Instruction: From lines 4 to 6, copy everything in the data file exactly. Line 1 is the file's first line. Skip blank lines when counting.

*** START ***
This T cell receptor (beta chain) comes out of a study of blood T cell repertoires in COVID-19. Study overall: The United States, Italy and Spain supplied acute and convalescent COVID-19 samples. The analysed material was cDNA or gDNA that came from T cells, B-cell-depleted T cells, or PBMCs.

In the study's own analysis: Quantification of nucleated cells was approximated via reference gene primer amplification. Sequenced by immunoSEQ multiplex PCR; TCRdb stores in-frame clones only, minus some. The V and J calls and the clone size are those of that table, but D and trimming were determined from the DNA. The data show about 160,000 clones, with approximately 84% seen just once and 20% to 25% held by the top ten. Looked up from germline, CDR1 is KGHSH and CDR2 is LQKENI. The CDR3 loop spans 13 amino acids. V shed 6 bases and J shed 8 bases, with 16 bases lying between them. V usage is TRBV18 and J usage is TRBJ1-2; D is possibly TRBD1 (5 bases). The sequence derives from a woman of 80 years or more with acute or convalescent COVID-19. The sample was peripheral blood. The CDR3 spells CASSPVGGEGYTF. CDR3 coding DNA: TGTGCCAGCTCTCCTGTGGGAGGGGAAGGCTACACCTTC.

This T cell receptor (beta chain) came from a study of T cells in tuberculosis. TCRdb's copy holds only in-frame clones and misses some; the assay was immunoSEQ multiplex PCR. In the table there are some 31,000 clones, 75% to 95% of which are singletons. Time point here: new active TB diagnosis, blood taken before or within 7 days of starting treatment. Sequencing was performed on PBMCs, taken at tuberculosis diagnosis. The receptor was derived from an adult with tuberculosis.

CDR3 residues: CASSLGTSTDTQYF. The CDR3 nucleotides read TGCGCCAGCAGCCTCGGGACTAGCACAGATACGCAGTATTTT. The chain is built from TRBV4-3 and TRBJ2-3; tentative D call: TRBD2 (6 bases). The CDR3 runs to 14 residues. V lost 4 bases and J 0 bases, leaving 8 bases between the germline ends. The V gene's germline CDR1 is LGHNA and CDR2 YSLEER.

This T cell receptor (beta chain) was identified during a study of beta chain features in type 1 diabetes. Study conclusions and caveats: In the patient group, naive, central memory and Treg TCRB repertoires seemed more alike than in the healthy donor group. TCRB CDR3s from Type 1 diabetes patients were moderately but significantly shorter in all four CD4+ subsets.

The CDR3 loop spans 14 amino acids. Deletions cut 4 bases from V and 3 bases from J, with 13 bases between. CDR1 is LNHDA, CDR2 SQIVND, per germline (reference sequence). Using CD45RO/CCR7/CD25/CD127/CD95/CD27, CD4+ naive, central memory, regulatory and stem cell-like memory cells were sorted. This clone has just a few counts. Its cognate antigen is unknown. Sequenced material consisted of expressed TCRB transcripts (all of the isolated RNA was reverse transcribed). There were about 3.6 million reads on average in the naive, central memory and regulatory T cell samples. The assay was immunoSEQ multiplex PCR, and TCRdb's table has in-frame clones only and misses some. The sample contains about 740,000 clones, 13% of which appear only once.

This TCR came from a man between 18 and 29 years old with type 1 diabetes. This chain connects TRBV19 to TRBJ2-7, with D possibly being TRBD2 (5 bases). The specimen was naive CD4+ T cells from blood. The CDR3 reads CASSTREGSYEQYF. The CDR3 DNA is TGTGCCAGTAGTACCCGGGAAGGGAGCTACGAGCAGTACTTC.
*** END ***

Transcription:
CDR3 residues: CASSLGTSTDTQYF. The CDR3 nucleotides read TGCGCCAGCAGCCTCGGGACTAGCACAGATACGCAGTATTTT. The chain is built from TRBV4-3 and TRBJ2-3; tentative D call: TRBD2 (6 bases). The CDR3 runs to 14 residues. V lost 4 bases and J 0 bases, leaving 8 bases between the germline ends. The V gene's germline CDR1 is LGHNA and CDR2 YSLEER.

This T cell receptor (beta chain) was identified during a study of beta chain features in type 1 diabetes. Study conclusions and caveats: In the patient group, naive, central memory and Treg TCRB repertoires seemed more alike than in the healthy donor group. TCRB CDR3s from Type 1 diabetes patients were moderately but significantly shorter in all four CD4+ subsets.

The CDR3 loop spans 14 amino acids. Deletions cut 4 bases from V and 3 bases from J, with 13 bases between. CDR1 is LNHDA, CDR2 SQIVND, per germline (reference sequence). Using CD45RO/CCR7/CD25/CD127/CD95/CD27, CD4+ naive, central memory, regulatory and stem cell-like memory cells were sorted. This clone has just a few counts. Its cognate antigen is unknown. Sequenced material consisted of expressed TCRB transcripts (all of the isolated RNA was reverse transcribed). There were about 3.6 million reads on average in the naive, central memory and regulatory T cell samples. The assay was immunoSEQ multiplex PCR, and TCRdb's table has in-frame clones only and misses some. The sample contains about 740,000 clones, 13% of which appear only once.